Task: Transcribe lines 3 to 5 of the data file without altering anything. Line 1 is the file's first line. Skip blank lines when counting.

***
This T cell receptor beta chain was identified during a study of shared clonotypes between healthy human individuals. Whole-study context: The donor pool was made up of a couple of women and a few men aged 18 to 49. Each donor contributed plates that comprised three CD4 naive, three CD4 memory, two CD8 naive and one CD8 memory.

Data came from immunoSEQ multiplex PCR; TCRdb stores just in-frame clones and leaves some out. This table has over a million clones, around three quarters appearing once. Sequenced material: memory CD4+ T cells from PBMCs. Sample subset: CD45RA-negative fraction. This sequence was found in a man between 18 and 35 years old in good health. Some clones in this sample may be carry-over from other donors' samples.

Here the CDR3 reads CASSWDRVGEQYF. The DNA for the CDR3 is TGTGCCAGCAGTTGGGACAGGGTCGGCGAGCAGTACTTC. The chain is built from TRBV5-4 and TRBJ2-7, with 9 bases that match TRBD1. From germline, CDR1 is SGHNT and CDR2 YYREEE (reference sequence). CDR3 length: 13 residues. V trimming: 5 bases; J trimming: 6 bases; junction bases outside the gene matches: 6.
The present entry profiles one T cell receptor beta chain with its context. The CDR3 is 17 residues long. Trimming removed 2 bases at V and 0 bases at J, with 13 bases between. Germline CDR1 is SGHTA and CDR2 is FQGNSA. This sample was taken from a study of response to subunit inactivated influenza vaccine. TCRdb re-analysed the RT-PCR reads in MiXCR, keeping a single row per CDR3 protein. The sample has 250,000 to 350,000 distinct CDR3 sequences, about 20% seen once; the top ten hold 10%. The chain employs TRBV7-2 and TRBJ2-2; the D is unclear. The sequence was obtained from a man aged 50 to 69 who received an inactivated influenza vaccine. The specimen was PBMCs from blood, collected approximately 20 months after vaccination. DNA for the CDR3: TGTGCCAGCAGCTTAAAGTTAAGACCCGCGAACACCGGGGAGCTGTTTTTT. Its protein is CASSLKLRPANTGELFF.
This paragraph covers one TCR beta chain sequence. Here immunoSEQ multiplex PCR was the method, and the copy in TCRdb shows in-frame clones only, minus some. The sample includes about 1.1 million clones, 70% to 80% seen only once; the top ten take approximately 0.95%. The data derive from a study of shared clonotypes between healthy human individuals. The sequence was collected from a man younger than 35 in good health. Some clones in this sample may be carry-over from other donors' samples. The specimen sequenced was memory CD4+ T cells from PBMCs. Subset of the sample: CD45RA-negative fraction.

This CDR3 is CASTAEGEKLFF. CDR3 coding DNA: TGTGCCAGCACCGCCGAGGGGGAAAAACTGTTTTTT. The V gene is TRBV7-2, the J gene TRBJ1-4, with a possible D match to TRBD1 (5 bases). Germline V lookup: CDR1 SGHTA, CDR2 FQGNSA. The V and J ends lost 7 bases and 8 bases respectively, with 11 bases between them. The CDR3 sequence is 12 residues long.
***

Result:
Here the CDR3 reads CASSWDRVGEQYF. The DNA for the CDR3 is TGTGCCAGCAGTTGGGACAGGGTCGGCGAGCAGTACTTC. The chain is built from TRBV5-4 and TRBJ2-7, with 9 bases that match TRBD1. From germline, CDR1 is SGHNT and CDR2 YYREEE (reference sequence). CDR3 length: 13 residues. V trimming: 5 bases; J trimming: 6 bases; junction bases outside the gene matches: 6.
The present entry profiles one T cell receptor beta chain with its context. The CDR3 is 17 residues long. Trimming removed 2 bases at V and 0 bases at J, with 13 bases between. Germline CDR1 is SGHTA and CDR2 is FQGNSA. This sample was taken from a study of response to subunit inactivated influenza vaccine. TCRdb re-analysed the RT-PCR reads in MiXCR, keeping a single row per CDR3 protein. The sample has 250,000 to 350,000 distinct CDR3 sequences, about 20% seen once; the top ten hold 10%. The chain employs TRBV7-2 and TRBJ2-2; the D is unclear. The sequence was obtained from a man aged 50 to 69 who received an inactivated influenza vaccine. The specimen was PBMCs from blood, collected approximately 20 months after vaccination. DNA for the CDR3: TGTGCCAGCAGCTTAAAGTTAAGACCCGCGAACACCGGGGAGCTGTTTTTT. Its protein is CASSLKLRPANTGELFF.
This paragraph covers one TCR beta chain sequence. Here immunoSEQ multiplex PCR was the method, and the copy in TCRdb shows in-frame clones only, minus some. The sample includes about 1.1 million clones, 70% to 80% seen only once; the top ten take approximately 0.95%. The data derive from a study of shared clonotypes between healthy human individuals. The sequence was collected from a man younger than 35 in good health. Some clones in this sample may be carry-over from other donors' samples. The specimen sequenced was memory CD4+ T cells from PBMCs. Subset of the sample: CD45RA-negative fraction.